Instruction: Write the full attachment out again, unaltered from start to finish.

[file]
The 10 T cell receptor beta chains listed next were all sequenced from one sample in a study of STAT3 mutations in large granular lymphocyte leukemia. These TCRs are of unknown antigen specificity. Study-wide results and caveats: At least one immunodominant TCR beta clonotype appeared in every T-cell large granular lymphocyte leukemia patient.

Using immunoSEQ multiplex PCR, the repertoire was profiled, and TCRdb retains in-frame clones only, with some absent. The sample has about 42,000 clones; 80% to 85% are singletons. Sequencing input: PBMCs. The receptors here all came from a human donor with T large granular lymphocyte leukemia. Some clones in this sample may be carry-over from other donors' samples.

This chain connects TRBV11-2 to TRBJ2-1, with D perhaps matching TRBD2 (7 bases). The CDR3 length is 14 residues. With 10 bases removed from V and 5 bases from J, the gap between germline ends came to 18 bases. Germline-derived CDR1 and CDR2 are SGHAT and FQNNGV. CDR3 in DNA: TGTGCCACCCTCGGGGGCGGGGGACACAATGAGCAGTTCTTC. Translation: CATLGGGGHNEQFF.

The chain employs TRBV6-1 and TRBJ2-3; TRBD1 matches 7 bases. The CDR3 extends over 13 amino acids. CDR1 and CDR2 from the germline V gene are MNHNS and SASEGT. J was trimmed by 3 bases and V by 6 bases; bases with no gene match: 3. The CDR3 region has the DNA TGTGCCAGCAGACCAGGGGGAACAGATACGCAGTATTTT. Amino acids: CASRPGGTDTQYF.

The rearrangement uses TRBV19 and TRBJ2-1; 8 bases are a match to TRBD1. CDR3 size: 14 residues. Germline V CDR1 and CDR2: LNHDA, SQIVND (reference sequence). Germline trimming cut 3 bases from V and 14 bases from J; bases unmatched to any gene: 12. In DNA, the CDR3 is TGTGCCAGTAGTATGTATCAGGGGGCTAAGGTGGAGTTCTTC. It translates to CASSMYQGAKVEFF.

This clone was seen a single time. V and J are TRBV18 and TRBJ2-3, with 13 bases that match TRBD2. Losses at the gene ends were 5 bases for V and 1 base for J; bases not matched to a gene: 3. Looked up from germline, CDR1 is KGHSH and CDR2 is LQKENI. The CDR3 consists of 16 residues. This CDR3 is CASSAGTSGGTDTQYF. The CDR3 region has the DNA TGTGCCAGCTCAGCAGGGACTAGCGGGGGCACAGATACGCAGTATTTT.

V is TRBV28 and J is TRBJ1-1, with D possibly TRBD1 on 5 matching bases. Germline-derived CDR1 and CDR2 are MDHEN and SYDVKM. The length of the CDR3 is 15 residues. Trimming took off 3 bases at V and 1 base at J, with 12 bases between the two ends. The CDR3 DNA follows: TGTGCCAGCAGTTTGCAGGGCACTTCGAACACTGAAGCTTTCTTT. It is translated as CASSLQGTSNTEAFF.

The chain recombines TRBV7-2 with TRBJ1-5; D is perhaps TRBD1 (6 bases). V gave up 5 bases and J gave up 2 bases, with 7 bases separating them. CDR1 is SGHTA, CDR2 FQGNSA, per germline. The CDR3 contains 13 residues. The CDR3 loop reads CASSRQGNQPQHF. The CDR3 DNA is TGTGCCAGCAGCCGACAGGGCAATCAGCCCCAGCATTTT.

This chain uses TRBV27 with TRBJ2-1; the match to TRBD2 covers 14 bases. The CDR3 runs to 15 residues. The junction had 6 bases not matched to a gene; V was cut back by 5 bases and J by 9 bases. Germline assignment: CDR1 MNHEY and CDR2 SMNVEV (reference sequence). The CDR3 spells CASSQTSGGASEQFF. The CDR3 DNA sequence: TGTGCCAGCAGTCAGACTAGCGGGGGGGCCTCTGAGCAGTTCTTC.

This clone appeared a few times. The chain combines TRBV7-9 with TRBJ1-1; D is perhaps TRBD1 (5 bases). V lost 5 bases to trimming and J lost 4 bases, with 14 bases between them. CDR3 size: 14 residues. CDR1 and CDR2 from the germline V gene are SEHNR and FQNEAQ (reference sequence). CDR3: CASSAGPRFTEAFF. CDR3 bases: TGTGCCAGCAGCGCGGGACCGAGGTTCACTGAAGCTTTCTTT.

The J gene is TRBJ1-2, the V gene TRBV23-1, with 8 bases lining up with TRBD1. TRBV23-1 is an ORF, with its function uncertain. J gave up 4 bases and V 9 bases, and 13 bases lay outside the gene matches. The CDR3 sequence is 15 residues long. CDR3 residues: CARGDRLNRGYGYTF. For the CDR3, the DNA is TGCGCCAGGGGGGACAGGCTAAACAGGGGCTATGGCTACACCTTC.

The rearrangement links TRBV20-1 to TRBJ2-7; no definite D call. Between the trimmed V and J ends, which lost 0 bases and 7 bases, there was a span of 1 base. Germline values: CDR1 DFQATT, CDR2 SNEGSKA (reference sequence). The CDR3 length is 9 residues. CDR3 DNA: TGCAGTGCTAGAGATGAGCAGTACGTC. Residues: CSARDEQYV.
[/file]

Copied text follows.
The 10 T cell receptor beta chains listed next were all sequenced from one sample in a study of STAT3 mutations in large granular lymphocyte leukemia. These TCRs are of unknown antigen specificity. Study-wide results and caveats: At least one immunodominant TCR beta clonotype appeared in every T-cell large granular lymphocyte leukemia patient.

Using immunoSEQ multiplex PCR, the repertoire was profiled, and TCRdb retains in-frame clones only, with some absent. The sample has about 42,000 clones; 80% to 85% are singletons. Sequencing input: PBMCs. The receptors here all came from a human donor with T large granular lymphocyte leukemia. Some clones in this sample may be carry-over from other donors' samples.

This chain connects TRBV11-2 to TRBJ2-1, with D perhaps matching TRBD2 (7 bases). The CDR3 length is 14 residues. With 10 bases removed from V and 5 bases from J, the gap between germline ends came to 18 bases. Germline-derived CDR1 and CDR2 are SGHAT and FQNNGV. CDR3 in DNA: TGTGCCACCCTCGGGGGCGGGGGACACAATGAGCAGTTCTTC. Translation: CATLGGGGHNEQFF.

The chain employs TRBV6-1 and TRBJ2-3; TRBD1 matches 7 bases. The CDR3 extends over 13 amino acids. CDR1 and CDR2 from the germline V gene are MNHNS and SASEGT. J was trimmed by 3 bases and V by 6 bases; bases with no gene match: 3. The CDR3 region has the DNA TGTGCCAGCAGACCAGGGGGAACAGATACGCAGTATTTT. Amino acids: CASRPGGTDTQYF.

The rearrangement uses TRBV19 and TRBJ2-1; 8 bases are a match to TRBD1. CDR3 size: 14 residues. Germline V CDR1 and CDR2: LNHDA, SQIVND (reference sequence). Germline trimming cut 3 bases from V and 14 bases from J; bases unmatched to any gene: 12. In DNA, the CDR3 is TGTGCCAGTAGTATGTATCAGGGGGCTAAGGTGGAGTTCTTC. It translates to CASSMYQGAKVEFF.

This clone was seen a single time. V and J are TRBV18 and TRBJ2-3, with 13 bases that match TRBD2. Losses at the gene ends were 5 bases for V and 1 base for J; bases not matched to a gene: 3. Looked up from germline, CDR1 is KGHSH and CDR2 is LQKENI. The CDR3 consists of 16 residues. This CDR3 is CASSAGTSGGTDTQYF. The CDR3 region has the DNA TGTGCCAGCTCAGCAGGGACTAGCGGGGGCACAGATACGCAGTATTTT.

V is TRBV28 and J is TRBJ1-1, with D possibly TRBD1 on 5 matching bases. Germline-derived CDR1 and CDR2 are MDHEN and SYDVKM. The length of the CDR3 is 15 residues. Trimming took off 3 bases at V and 1 base at J, with 12 bases between the two ends. The CDR3 DNA follows: TGTGCCAGCAGTTTGCAGGGCACTTCGAACACTGAAGCTTTCTTT. It is translated as CASSLQGTSNTEAFF.

The chain recombines TRBV7-2 with TRBJ1-5; D is perhaps TRBD1 (6 bases). V gave up 5 bases and J gave up 2 bases, with 7 bases separating them. CDR1 is SGHTA, CDR2 FQGNSA, per germline. The CDR3 contains 13 residues. The CDR3 loop reads CASSRQGNQPQHF. The CDR3 DNA is TGTGCCAGCAGCCGACAGGGCAATCAGCCCCAGCATTTT.

This chain uses TRBV27 with TRBJ2-1; the match to TRBD2 covers 14 bases. The CDR3 runs to 15 residues. The junction had 6 bases not matched to a gene; V was cut back by 5 bases and J by 9 bases. Germline assignment: CDR1 MNHEY and CDR2 SMNVEV (reference sequence). The CDR3 spells CASSQTSGGASEQFF. The CDR3 DNA sequence: TGTGCCAGCAGTCAGACTAGCGGGGGGGCCTCTGAGCAGTTCTTC.

This clone appeared a few times. The chain combines TRBV7-9 with TRBJ1-1; D is perhaps TRBD1 (5 bases). V lost 5 bases to trimming and J lost 4 bases, with 14 bases between them. CDR3 size: 14 residues. CDR1 and CDR2 from the germline V gene are SEHNR and FQNEAQ (reference sequence). CDR3: CASSAGPRFTEAFF. CDR3 bases: TGTGCCAGCAGCGCGGGACCGAGGTTCACTGAAGCTTTCTTT.

The J gene is TRBJ1-2, the V gene TRBV23-1, with 8 bases lining up with TRBD1. TRBV23-1 is an ORF, with its function uncertain. J gave up 4 bases and V 9 bases, and 13 bases lay outside the gene matches. The CDR3 sequence is 15 residues long. CDR3 residues: CARGDRLNRGYGYTF. For the CDR3, the DNA is TGCGCCAGGGGGGACAGGCTAAACAGGGGCTATGGCTACACCTTC.

The rearrangement links TRBV20-1 to TRBJ2-7; no definite D call. Between the trimmed V and J ends, which lost 0 bases and 7 bases, there was a span of 1 base. Germline values: CDR1 DFQATT, CDR2 SNEGSKA (reference sequence). The CDR3 length is 9 residues. CDR3 DNA: TGCAGTGCTAGAGATGAGCAGTACGTC. Residues: CSARDEQYV.